How do they become beloved? Well, Sam Vimes burns some wicker in a dramatic fashion, giving out free beer, while Sybil Vimes held a concert to showcase a goblin harpist talents. Yes. Then everyone involved was arrested. Also, the guy who apparently headed everything, Gravid Rust? Never appears on page. I don’t mean ‘never appears on page with the heroes’, I mean he never appears. We see his lackeys for two scenes, and we see his henchman Stratford for the most of the book. We didn’t need to see as much, frankly, because he pretty much seems to be Andy Shanker from Unseen Academicals in a different hat – brutal thugs in a passionate relationship with violence, who are savaged/killed, just before the end, by a side character, at night. In the master palette of Discworldean evil, this was a sad duplication.

It was weird that Nobby has a goblin girlfriend. Yes, I know, its Nobby, haha, but also wuh?

Anyway, that wasn’t short, but I had a lot of problems with a book I otherwise loved. So it is hard.

Completely unrelated: A Narnia fanfic on the ‘Problem of Susan’ – really good voice:


And that is 1655.

Wedding of Time and Space

October 9, 2011

So: last year, space exploded.

This year: time disintegrated.

Next year, and probable climax of the Silence arc: Smeg knows.

The format was both similar and distinct from last year’s finale.

On the one hand, the opener was moving creatively through time and space to achieve a specific aim. The ‘villain’ was largely just chasing the protagonists to move them from location to location, the challenge being a ‘disaster’ rather than a single ‘enemy’. The ending causes things to un-happen, and the true resolution is deferred another year. An ancient monument is put to strange use. Oh, and River pointed a gun at Cleopatra and hijacked a pyramid.

On the other hand, the fact that this isn’t a two-parter means there wasn’t that terrible place to claw oneself up from in the second part. Yes, River in the spacesuit is sad for her, but we literally know she is going to be fine. The characters know how to fix the problem from the start, and it is instantly achievable – the conflict is the cost at the loss of the Doctor – and it was so long set up that the risk wasn’t in it with, say, his being erased.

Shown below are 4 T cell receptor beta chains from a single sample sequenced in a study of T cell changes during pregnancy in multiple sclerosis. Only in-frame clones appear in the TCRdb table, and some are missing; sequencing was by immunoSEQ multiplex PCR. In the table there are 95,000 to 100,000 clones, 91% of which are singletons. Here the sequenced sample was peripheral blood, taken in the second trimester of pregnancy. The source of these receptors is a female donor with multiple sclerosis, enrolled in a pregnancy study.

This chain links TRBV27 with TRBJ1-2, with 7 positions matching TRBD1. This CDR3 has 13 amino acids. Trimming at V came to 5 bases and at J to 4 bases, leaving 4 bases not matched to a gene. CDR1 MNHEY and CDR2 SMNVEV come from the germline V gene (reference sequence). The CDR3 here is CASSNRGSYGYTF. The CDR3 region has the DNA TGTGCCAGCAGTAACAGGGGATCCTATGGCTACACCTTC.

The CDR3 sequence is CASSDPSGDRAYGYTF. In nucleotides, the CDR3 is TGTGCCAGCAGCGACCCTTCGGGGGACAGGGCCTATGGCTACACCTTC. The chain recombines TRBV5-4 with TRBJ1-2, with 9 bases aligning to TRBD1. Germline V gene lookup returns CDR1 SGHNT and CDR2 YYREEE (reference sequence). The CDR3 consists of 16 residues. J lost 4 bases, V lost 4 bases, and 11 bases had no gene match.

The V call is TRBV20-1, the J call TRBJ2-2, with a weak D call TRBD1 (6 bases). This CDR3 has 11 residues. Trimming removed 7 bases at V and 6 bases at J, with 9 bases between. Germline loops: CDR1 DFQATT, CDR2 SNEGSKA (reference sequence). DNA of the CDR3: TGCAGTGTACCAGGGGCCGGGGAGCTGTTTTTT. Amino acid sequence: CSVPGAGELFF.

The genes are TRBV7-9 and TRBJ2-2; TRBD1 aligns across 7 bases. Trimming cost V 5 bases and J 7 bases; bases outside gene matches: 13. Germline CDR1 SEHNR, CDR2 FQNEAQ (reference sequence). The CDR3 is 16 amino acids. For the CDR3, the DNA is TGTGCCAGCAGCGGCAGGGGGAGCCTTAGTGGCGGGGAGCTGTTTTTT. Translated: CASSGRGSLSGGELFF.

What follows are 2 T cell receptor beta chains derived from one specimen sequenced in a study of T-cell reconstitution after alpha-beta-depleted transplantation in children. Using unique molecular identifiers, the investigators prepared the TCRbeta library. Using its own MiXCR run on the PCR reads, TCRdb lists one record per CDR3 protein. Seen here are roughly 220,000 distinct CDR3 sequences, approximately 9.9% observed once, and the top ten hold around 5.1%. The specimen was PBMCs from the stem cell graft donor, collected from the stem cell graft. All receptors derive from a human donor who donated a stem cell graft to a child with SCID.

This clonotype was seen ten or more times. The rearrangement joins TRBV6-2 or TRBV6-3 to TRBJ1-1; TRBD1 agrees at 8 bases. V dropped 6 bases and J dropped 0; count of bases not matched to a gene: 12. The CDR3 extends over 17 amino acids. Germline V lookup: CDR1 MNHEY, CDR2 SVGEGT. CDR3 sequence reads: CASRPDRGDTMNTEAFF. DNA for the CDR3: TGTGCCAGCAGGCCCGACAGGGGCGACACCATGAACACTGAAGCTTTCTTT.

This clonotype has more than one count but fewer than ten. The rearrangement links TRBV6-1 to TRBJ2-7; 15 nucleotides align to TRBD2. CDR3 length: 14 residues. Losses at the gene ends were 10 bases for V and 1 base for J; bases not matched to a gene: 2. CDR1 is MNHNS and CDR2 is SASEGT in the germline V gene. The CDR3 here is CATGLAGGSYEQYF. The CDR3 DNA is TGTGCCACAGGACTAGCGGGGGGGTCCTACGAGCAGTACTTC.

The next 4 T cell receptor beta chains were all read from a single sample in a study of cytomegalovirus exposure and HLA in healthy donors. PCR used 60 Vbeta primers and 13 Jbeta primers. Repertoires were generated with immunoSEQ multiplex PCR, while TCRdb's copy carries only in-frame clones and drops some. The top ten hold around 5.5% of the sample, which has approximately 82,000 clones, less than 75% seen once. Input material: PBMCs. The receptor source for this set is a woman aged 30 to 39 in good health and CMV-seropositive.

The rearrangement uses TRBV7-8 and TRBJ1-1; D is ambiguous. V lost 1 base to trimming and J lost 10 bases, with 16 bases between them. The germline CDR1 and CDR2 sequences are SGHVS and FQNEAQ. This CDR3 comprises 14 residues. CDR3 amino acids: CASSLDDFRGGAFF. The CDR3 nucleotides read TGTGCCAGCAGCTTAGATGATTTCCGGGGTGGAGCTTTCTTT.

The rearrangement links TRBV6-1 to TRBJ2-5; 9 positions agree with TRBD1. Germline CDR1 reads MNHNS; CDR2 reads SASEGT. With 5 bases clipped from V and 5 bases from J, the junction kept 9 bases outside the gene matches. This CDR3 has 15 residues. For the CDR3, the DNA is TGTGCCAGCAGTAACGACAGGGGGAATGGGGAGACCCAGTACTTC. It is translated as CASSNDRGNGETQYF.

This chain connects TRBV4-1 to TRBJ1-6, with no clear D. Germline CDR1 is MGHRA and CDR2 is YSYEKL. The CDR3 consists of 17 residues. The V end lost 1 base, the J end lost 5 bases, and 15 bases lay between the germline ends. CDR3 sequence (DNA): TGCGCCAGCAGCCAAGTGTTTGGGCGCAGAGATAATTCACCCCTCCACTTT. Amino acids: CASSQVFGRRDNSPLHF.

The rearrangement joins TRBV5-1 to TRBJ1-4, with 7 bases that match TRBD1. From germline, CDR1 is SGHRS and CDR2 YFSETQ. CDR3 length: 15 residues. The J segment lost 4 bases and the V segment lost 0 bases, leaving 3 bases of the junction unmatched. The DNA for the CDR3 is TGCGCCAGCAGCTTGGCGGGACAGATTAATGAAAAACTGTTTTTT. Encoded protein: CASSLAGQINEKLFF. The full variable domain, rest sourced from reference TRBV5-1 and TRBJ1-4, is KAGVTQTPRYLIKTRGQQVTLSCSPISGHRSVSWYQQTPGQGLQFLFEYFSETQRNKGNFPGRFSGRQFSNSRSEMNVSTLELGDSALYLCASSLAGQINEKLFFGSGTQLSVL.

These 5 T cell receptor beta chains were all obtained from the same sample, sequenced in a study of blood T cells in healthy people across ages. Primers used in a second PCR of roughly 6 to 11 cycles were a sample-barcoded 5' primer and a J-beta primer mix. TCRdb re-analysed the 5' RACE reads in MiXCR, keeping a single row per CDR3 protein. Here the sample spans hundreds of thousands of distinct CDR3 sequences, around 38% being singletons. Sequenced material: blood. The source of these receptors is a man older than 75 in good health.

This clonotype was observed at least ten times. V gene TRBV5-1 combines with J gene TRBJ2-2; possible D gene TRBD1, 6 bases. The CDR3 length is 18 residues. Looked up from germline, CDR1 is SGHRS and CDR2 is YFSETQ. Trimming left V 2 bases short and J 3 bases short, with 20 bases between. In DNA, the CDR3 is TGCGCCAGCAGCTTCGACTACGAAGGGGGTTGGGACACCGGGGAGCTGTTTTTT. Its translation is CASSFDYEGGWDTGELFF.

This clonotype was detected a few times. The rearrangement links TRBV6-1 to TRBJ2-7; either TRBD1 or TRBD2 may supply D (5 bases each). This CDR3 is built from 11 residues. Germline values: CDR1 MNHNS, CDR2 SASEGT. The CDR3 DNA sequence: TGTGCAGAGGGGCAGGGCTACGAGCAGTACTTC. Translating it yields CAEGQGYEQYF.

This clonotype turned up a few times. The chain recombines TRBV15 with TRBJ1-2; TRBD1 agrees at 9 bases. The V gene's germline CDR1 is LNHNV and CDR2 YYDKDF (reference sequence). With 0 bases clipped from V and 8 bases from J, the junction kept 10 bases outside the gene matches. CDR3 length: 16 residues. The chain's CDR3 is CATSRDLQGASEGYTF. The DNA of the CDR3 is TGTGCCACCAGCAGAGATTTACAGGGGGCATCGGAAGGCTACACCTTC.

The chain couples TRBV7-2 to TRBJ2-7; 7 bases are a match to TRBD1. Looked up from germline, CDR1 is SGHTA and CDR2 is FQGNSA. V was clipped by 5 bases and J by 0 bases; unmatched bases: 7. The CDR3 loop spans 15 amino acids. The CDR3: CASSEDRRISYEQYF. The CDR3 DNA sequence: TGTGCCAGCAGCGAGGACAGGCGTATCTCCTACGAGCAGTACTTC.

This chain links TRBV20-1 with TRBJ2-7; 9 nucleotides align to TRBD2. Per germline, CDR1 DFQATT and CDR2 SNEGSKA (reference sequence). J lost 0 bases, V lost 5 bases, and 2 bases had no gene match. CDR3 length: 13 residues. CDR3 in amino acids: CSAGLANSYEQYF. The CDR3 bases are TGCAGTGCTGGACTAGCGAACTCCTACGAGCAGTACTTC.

So. Effectively, we did the cliffhanger and resolution equal to last year – it was just the mid-season finale. And that is dynamic – adapting storytelling to an altered schedule. Strange, yes, but it has created what I think of as a mid-arc season finale; the first finale had to be definitive, to cap Moffat’s first season, the finale where this is all resolved will have to be moreso, but this was the middle bit. The bit where we’re armed with the who and the how of the Silence, but vagaries of why and where and when are still in the air.

This was the particularly-timey-wimey season where River was born and died and regenerated, where she hated and loved the Doctor, killed him, saved him and married him. And for those of you who really don’t like River, I feel, because this must have been hell for you, but it is over now. I don’t know if they’ll use her more or less now that it is all out in the open, but at least you’ll know, and all the speculation will calm down.

For me, as I stated, I really was worried about River being Amy and Rory’s kid. There were things that were so risky – like how she interacted with her parents previously and how that was going to fit emotionally. As you know, I hate when the magic-baby plot ‘fixes’ everything. For a while it felt, for me, and horribly, that it might go down that route. Or at least that the risk was there. Cheap risks to children and underplaying damage for a quick fix is a quick route to my anger centre. Part-timelord was tricky.

But, ultimately, it worked for me as the story continued to be told. And then I went back, and watched the Time of Angels two-parter, and everything from the priests, to River legitimately losing it when Amy is in danger both times, to even her giving Amy a booster jab. I may as well tell you now – I’m running on the theory that Rory was erased from River’s mind as well as Amy’s during last season’s finale. That is just what I think – I’d love a confirmation, like they gave to River playing dumb over the spacesuit, but ah well.

Then there was the opening two-parter, and, particularly in retrospect, the trust between River and Amy, the sweet conversation between Rory and River. Tragedy, with the River’s ‘last’ kiss with the Doctor so soon, from her perspective, possibly, after their marriage. I’m not sure there – we’ll need some sort of chart from Moffat on that scale when this is all over. And then Good Man Goes to War, with another sweet Rory talk and some more lovely tragedy. By which time, the fact that she handles such craziness makes sense, given how screwed up she was when started out. In many ways, it must be like having a parent whose recollection occassionally slips.
And when she finally can refer to her parents as parents at the very end, with Mummy and Daddy and so on, it is very, very sweet.

Now that that is out of the way …